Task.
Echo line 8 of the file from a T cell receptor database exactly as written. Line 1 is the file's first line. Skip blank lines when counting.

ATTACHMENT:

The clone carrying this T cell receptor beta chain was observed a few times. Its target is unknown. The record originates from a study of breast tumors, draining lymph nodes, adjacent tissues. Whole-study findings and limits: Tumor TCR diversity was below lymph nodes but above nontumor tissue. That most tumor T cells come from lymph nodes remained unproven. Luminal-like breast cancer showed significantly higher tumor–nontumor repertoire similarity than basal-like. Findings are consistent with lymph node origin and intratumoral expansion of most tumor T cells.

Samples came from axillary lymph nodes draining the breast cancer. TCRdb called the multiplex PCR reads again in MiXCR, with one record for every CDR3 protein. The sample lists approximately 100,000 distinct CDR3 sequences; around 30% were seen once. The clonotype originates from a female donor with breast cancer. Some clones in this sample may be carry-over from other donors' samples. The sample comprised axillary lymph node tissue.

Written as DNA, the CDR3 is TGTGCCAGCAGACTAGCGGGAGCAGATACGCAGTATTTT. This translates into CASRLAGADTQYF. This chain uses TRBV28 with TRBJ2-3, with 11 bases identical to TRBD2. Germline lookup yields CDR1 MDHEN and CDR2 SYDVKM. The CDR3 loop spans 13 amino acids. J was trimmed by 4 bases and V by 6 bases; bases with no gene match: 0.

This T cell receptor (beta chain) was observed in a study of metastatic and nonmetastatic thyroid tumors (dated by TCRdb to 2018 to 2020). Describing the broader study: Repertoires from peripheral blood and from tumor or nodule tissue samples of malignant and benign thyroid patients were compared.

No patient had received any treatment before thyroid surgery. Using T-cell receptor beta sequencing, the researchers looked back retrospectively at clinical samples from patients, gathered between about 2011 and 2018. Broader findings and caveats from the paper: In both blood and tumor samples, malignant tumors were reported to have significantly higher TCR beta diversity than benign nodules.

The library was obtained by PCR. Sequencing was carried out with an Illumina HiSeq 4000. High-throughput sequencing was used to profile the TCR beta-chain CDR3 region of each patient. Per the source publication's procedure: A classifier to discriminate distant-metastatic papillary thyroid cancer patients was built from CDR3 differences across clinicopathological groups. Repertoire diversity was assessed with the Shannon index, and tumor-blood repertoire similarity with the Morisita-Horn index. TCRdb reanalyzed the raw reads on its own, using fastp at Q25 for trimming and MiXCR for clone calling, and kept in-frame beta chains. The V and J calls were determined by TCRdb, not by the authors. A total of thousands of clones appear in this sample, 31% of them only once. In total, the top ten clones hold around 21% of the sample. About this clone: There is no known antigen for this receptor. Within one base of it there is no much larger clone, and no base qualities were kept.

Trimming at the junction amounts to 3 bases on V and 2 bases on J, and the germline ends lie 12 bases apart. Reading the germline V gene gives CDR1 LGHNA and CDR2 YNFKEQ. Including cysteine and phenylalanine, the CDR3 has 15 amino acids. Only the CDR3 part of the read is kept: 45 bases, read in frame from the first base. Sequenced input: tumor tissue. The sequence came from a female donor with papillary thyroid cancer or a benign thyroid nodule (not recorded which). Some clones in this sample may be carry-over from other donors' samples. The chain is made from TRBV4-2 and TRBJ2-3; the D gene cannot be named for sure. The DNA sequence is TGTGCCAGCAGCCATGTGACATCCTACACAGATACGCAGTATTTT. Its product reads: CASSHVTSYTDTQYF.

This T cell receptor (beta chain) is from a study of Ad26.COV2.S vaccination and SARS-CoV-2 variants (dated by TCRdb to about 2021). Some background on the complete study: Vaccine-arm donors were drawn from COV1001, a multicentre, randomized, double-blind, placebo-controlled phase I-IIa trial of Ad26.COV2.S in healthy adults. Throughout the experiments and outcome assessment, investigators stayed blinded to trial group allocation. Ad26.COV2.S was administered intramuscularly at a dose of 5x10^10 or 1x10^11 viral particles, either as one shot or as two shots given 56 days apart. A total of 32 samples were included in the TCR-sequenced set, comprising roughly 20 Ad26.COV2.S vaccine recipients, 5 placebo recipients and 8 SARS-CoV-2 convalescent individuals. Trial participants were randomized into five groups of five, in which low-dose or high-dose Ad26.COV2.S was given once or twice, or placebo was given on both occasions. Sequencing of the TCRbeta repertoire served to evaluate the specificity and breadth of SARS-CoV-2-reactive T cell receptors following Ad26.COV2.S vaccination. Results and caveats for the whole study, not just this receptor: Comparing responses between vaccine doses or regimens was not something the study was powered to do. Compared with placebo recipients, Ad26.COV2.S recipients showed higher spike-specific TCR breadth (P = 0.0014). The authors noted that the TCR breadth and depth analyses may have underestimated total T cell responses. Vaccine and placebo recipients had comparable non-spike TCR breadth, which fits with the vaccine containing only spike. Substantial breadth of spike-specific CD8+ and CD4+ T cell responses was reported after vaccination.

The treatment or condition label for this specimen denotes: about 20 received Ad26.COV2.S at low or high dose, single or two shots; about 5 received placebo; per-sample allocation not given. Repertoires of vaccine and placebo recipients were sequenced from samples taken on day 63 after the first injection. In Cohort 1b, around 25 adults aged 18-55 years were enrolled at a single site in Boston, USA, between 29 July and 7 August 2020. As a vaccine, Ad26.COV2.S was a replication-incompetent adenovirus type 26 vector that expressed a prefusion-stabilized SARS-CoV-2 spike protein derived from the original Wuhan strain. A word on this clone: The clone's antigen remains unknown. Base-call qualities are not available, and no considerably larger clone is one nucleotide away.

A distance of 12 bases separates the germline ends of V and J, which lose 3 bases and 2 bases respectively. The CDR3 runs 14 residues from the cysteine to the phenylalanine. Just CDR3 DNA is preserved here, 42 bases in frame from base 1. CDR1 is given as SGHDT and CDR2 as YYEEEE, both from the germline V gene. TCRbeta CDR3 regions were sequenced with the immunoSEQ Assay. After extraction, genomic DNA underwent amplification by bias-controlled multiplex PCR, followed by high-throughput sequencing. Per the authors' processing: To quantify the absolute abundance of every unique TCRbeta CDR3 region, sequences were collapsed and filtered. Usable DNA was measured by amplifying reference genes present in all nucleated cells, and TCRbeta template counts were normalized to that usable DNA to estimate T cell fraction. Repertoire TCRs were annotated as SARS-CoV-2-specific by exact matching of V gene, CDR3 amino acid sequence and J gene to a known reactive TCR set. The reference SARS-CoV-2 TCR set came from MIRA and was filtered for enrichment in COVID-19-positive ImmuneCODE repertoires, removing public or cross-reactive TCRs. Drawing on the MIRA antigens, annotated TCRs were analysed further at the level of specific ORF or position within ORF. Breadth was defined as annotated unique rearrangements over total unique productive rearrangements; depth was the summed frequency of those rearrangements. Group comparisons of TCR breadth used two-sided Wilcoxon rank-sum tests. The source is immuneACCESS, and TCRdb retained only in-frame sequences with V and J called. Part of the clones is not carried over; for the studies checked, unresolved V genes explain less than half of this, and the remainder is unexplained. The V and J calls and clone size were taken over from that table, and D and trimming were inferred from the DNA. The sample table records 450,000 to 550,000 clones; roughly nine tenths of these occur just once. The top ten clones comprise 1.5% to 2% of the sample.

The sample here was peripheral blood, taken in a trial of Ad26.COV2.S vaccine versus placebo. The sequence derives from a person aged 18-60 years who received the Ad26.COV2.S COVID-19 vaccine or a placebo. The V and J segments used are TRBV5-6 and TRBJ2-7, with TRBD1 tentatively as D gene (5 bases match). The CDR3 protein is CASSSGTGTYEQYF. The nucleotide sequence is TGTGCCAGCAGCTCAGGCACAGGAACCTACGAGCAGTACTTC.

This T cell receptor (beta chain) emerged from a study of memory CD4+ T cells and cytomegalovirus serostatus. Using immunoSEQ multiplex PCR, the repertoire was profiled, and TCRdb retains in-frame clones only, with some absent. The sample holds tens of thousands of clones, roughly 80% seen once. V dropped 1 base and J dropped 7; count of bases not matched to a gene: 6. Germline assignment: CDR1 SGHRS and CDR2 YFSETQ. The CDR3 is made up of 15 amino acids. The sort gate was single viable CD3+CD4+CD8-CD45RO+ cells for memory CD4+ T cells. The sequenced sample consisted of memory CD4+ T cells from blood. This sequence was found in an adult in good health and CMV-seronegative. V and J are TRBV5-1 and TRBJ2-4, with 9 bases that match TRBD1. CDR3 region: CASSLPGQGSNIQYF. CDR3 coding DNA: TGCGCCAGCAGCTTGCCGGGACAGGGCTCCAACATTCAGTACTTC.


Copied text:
This T cell receptor (beta chain) is from a study of Ad26.COV2.S vaccination and SARS-CoV-2 variants (dated by TCRdb to about 2021). Some background on the complete study: Vaccine-arm donors were drawn from COV1001, a multicentre, randomized, double-blind, placebo-controlled phase I-IIa trial of Ad26.COV2.S in healthy adults. Throughout the experiments and outcome assessment, investigators stayed blinded to trial group allocation. Ad26.COV2.S was administered intramuscularly at a dose of 5x10^10 or 1x10^11 viral particles, either as one shot or as two shots given 56 days apart. A total of 32 samples were included in the TCR-sequenced set, comprising roughly 20 Ad26.COV2.S vaccine recipients, 5 placebo recipients and 8 SARS-CoV-2 convalescent individuals. Trial participants were randomized into five groups of five, in which low-dose or high-dose Ad26.COV2.S was given once or twice, or placebo was given on both occasions. Sequencing of the TCRbeta repertoire served to evaluate the specificity and breadth of SARS-CoV-2-reactive T cell receptors following Ad26.COV2.S vaccination. Results and caveats for the whole study, not just this receptor: Comparing responses between vaccine doses or regimens was not something the study was powered to do. Compared with placebo recipients, Ad26.COV2.S recipients showed higher spike-specific TCR breadth (P = 0.0014). The authors noted that the TCR breadth and depth analyses may have underestimated total T cell responses. Vaccine and placebo recipients had comparable non-spike TCR breadth, which fits with the vaccine containing only spike. Substantial breadth of spike-specific CD8+ and CD4+ T cell responses was reported after vaccination.